Hello everyone – first off, it’s great to be back writing for you all again. I know it’s been a minute since I last posted on here but that’s because I didn’t feel like I deserved my voice on here for a while.
For those who’ve not read any of my posts here before – I’m Kirsty-Louise Card and I’ve been a blogger here on Cysters, pretty much since the start but I’ve had some time out and to be honest, I’ve missed you all.
We’re all here because we are battling some form of a chronic condition that weighs us down some days and for the last year – I kind of lost myself. I used to be this powerhouse of determination and self-control, but for a long time, I kind of lost all of that. I’ve been through a lot in the last year and trying to balance everything got very difficult for a long while to the point where the control over my PCOS symptoms had to be let go. It’s no one’s fault, and I certainly need to learn that it wasn’t mine. Life just gets that way sometimes but now I’m bouncing back and coming back here to you, right where it all began is just one of the steps I’m taking into caring for myself a little better and it’s actually working so I thought I’d share my advice with you.
1) Do NOT just stand right back up like it didn’t happen…
Taking a mental dive is a lot like passing out – when we come around the first thing we want to do is stand right back up like it didn’t happen but if we do that, we get dizzy and fall again. So don’t try and dive right into your self-care routine by doing everything all at once. Taming the hormonal cocktail that controls our minds and bodies isn’t easy and as much as we’d like it to snap right back into place overnight, it’s just not going to snap back into place so quickly. I found that if I ease into things two weeks at a time, I’m more likely to stick to it.
For example, if I have stayed away from my diet in a while it takes at least two weeks for my appetite and sugar craving that come with the glory of being insulin resistant to snap back into place for me to live a normal life that isn’t ruled by my ‘I need cake and must eat it now’ monster that lives in my head. Two weeks of being strict on myself before adding any exercise really ensure that I’m not going to want sugar every five minutes.
2) Socialise… on your terms
Stop feeling guilty about not seeing your friends when you aren’t feeling yourself – if they are any kind of friend to you they will understand why and they will be ready for you when you are ready for them. Trying to pick yourself up off the floor when there’s a crowd around you is a little daunting, don’t you think?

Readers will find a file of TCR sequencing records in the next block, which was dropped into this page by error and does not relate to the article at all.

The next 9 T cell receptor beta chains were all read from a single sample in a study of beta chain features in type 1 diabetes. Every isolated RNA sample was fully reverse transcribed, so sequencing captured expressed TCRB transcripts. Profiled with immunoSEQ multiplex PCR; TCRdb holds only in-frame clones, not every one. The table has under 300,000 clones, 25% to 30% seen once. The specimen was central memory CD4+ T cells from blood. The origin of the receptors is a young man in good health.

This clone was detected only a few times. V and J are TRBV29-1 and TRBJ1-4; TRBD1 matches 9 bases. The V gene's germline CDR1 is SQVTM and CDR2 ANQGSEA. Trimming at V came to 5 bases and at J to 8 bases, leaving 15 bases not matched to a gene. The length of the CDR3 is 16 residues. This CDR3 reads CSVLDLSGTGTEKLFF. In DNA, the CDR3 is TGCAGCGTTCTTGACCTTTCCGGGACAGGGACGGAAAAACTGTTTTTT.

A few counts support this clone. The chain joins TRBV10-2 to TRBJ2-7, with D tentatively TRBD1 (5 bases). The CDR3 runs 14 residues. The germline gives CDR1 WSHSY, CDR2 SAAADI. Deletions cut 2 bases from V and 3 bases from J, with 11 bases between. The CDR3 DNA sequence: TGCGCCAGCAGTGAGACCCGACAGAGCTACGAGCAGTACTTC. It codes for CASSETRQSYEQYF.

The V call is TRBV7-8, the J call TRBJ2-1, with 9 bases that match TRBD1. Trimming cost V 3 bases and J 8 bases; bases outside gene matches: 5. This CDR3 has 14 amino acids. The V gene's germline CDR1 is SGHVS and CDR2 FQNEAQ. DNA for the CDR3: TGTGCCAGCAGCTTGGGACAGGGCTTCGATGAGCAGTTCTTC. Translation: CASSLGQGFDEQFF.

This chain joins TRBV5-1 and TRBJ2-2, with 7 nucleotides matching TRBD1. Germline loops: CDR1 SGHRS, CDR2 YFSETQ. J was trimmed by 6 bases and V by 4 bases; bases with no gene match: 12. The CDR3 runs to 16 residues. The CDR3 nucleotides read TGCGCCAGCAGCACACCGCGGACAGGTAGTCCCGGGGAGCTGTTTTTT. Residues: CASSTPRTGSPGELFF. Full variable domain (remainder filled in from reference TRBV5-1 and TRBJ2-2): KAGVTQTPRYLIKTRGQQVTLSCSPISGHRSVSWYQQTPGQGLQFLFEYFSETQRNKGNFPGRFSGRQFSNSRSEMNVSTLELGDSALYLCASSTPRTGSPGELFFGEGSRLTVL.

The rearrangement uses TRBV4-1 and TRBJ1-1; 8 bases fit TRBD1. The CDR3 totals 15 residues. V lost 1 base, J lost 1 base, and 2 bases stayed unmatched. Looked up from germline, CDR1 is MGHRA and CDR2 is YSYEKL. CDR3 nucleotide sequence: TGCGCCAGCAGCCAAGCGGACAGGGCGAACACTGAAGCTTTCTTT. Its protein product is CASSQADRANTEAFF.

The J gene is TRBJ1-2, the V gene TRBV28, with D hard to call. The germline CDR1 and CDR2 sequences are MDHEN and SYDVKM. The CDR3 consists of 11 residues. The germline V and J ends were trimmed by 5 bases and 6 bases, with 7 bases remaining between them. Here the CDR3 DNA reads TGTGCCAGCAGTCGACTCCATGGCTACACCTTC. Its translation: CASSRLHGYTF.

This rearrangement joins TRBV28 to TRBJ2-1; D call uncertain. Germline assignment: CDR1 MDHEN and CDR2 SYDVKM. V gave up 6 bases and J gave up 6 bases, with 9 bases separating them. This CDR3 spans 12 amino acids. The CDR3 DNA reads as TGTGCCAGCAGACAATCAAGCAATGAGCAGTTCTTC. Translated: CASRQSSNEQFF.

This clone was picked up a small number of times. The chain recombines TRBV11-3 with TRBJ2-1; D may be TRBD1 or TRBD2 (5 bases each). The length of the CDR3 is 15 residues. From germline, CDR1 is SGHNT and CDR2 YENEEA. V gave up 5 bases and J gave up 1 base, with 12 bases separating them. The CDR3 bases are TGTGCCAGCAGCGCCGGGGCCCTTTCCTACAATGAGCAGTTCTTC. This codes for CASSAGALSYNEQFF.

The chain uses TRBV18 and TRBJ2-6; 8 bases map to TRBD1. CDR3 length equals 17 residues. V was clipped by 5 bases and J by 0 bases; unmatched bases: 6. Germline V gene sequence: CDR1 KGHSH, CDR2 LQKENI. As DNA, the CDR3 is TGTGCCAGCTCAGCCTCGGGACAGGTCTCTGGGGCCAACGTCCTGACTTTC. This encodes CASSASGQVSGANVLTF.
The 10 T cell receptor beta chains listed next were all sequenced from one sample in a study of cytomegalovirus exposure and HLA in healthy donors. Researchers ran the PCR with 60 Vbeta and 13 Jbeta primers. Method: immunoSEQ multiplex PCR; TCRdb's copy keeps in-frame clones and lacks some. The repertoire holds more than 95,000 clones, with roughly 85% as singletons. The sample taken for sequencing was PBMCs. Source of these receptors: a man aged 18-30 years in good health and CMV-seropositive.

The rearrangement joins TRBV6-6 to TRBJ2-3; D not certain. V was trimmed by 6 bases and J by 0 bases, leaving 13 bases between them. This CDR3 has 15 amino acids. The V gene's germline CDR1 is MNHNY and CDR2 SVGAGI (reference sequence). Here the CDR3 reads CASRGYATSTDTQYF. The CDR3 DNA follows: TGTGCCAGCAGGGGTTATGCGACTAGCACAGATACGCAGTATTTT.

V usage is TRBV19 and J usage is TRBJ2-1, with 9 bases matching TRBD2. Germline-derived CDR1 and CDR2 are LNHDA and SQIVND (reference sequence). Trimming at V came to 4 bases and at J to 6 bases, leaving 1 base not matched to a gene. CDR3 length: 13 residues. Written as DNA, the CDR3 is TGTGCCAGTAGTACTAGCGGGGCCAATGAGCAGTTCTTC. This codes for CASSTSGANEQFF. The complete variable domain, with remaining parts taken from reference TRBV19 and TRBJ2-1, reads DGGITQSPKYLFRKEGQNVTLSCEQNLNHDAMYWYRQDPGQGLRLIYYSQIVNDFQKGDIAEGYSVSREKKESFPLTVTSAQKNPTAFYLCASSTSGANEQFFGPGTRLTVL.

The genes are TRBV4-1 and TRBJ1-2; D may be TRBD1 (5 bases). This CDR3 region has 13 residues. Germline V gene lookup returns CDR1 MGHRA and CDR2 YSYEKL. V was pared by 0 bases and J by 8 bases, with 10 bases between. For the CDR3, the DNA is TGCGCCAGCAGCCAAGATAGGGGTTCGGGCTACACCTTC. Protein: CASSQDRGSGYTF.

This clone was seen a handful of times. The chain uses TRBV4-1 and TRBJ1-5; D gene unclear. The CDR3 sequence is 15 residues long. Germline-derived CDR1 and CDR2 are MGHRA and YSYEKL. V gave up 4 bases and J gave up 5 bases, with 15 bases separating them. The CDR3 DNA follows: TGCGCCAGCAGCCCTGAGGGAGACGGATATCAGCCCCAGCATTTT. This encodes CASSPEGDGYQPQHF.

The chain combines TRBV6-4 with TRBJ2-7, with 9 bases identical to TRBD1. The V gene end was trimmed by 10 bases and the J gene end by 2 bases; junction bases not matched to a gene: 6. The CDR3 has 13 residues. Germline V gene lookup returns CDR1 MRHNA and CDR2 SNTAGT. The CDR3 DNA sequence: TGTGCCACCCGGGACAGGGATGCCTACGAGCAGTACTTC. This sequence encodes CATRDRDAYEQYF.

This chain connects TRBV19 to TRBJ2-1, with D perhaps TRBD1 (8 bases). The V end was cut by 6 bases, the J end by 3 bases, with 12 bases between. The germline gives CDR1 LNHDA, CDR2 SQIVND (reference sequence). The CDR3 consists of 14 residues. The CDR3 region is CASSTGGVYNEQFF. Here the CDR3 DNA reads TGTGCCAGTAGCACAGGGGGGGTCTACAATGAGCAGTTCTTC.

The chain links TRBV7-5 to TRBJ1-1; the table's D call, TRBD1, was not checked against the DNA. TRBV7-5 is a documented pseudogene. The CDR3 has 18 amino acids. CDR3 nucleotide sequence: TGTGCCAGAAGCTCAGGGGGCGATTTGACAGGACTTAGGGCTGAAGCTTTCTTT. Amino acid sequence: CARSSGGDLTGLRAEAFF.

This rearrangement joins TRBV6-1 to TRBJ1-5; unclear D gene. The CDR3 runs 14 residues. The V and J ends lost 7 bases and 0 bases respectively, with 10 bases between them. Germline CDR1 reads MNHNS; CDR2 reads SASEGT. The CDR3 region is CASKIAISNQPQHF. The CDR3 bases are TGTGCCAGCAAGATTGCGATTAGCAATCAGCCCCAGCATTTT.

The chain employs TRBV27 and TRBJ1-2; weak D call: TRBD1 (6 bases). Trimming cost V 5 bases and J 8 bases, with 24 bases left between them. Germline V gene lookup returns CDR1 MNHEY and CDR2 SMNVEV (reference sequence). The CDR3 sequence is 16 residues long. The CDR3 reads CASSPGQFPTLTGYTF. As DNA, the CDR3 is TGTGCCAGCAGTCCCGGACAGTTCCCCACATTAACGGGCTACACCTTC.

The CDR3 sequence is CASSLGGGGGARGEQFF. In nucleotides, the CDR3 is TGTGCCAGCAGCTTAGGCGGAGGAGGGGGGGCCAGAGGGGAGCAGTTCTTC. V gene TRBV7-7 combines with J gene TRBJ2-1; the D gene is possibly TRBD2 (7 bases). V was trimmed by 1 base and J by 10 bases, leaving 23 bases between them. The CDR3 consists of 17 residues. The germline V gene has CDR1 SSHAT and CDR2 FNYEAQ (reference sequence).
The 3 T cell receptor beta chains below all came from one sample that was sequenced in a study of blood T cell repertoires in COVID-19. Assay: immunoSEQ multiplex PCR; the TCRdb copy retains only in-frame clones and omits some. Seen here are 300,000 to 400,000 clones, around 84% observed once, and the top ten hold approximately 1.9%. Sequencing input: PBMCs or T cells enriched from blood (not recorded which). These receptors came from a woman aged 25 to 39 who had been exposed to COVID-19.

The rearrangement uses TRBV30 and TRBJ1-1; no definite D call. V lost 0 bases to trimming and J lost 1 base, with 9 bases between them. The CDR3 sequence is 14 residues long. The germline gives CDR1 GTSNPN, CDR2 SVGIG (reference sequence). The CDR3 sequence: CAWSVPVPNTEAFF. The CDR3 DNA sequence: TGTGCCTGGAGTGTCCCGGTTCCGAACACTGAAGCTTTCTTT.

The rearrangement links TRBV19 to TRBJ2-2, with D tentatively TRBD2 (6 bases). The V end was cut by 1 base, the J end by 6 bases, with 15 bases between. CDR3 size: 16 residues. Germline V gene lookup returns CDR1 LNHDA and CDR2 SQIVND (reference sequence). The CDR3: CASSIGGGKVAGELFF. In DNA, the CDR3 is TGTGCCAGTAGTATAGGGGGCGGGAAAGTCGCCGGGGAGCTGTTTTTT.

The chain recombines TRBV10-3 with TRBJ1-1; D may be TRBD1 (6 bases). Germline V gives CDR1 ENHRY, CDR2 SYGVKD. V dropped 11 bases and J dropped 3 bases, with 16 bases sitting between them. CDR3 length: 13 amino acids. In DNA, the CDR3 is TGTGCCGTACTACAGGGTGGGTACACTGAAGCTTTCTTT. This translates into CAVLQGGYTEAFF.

There is a huge misconception that socialising, exercise, a better diet will make you feel better when you’re down but sometimes it’s just another thing to add to a very long list of things you think you should be doing when in fact, it might just be using up the last of your spoons. Don’t burn out trying to get better because it will make getting up again so much scarier.
3) Sometimes by helping other people, you’re hurting yourself
This one is something I’ve struggled with a whole bunch. I’m the type of person where I will do out of my way to help other people who need it but I’m super bad at remembering to look after myself as I do that. If you’re tying all of your problems up in a bow and tossing them to one side while you help other people sort their sh*t then it’s a bit like throwing a ‘Grow your own toy’ into a bathtub… it’s only gonna get bigger.
The people who you love may need your help from time to time but what use are you to them if you’re unwell or burnt out? You can’t help them then and that’s been a bitter pill to swallow sometimes. I’m only just starting to learn to not allow myself to fall victim to other people’s issues – I have my own stuff going on.
4) Have an outlet
Venting is an important part of keeping all that noise in your head to a minimum. Whether it’s physically blowing off some steam or writing about what’s bothering you. You need to do something. Sometimes having an outlet, whether creative or active, can actually make you feel more in control of your feelings.
Have a set time and a set amount of time for when you go and do your thing – that way it will limit the amount that what’s on your mind will disrupt the rest of your life. It’s like that saying goes, if it’s not going to matter in 5 years don’t spend more than 5 minutes stressing about it (obviously 5 minutes is quite a short amount of time to process what we have to deal with BUT you get the idea).
5) Take some f*cking responsibility
It’s always easy to blame everyone around you for your bad habits like ‘oh well you shouldn’t have given me that’ or whatever. The fact of the matter is my honey, they didn’t make you do anything. You did.
Also, while we are on the subject of responsibility, don’t dismiss the way you treat others as being ‘just a bad mental health phase.’ We all have them – doesn’t mean you can get away with not making amends for your behaviour.